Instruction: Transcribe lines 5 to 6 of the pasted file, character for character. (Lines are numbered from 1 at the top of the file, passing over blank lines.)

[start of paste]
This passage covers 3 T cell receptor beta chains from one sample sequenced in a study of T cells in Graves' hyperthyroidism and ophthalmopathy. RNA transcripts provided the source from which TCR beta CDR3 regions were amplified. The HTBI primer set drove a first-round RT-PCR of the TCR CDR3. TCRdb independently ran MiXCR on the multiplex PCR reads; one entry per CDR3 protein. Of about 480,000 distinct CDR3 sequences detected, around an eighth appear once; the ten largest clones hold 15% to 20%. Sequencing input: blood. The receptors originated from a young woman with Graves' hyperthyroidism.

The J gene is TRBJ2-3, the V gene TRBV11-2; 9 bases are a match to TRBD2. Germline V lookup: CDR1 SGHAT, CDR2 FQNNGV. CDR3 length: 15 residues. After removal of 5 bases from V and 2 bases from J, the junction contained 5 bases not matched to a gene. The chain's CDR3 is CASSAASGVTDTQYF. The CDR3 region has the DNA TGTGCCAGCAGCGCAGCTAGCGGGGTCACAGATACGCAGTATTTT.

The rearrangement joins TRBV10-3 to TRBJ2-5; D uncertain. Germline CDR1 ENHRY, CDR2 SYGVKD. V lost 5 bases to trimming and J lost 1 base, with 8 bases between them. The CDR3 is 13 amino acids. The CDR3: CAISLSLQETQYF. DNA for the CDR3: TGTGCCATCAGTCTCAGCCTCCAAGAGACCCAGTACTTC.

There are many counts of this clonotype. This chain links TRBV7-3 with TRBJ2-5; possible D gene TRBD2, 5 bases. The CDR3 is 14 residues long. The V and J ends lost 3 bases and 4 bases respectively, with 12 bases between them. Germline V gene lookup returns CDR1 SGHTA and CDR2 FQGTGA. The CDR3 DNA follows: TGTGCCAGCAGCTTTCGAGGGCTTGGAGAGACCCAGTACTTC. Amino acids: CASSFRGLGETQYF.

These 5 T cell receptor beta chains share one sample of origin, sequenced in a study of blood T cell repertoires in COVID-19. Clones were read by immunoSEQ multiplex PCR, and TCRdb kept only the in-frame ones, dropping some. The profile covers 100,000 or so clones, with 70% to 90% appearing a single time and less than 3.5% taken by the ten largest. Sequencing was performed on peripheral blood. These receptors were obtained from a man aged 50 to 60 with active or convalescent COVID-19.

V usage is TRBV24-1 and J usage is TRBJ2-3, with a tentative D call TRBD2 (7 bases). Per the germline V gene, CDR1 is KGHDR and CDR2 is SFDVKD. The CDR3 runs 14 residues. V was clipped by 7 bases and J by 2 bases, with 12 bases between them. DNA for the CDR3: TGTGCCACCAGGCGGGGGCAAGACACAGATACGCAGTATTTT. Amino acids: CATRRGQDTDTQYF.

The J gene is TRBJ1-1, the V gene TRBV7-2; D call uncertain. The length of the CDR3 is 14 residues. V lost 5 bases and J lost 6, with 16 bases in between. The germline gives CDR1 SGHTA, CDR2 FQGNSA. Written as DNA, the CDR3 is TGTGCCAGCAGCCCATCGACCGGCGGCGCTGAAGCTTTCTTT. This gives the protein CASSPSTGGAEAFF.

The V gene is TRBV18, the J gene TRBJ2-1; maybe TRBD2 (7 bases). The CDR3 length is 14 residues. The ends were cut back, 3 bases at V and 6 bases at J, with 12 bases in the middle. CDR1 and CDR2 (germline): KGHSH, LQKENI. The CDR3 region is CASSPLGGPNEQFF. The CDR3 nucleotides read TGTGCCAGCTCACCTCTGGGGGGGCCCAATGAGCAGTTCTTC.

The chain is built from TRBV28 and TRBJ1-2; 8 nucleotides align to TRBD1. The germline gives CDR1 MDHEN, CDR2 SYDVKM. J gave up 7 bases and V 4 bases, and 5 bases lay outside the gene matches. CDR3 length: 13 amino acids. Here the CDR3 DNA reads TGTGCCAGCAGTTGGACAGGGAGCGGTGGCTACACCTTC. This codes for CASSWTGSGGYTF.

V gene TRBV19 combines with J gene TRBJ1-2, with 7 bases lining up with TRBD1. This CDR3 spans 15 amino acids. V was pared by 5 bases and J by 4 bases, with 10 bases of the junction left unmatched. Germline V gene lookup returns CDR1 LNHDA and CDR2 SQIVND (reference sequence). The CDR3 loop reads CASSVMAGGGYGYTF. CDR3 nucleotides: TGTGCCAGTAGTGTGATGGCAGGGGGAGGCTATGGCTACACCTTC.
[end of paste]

These 5 T cell receptor beta chains share one sample of origin, sequenced in a study of blood T cell repertoires in COVID-19. Clones were read by immunoSEQ multiplex PCR, and TCRdb kept only the in-frame ones, dropping some. The profile covers 100,000 or so clones, with 70% to 90% appearing a single time and less than 3.5% taken by the ten largest. Sequencing was performed on peripheral blood. These receptors were obtained from a man aged 50 to 60 with active or convalescent COVID-19.

V usage is TRBV24-1 and J usage is TRBJ2-3, with a tentative D call TRBD2 (7 bases). Per the germline V gene, CDR1 is KGHDR and CDR2 is SFDVKD. The CDR3 runs 14 residues. V was clipped by 7 bases and J by 2 bases, with 12 bases between them. DNA for the CDR3: TGTGCCACCAGGCGGGGGCAAGACACAGATACGCAGTATTTT. Amino acids: CATRRGQDTDTQYF.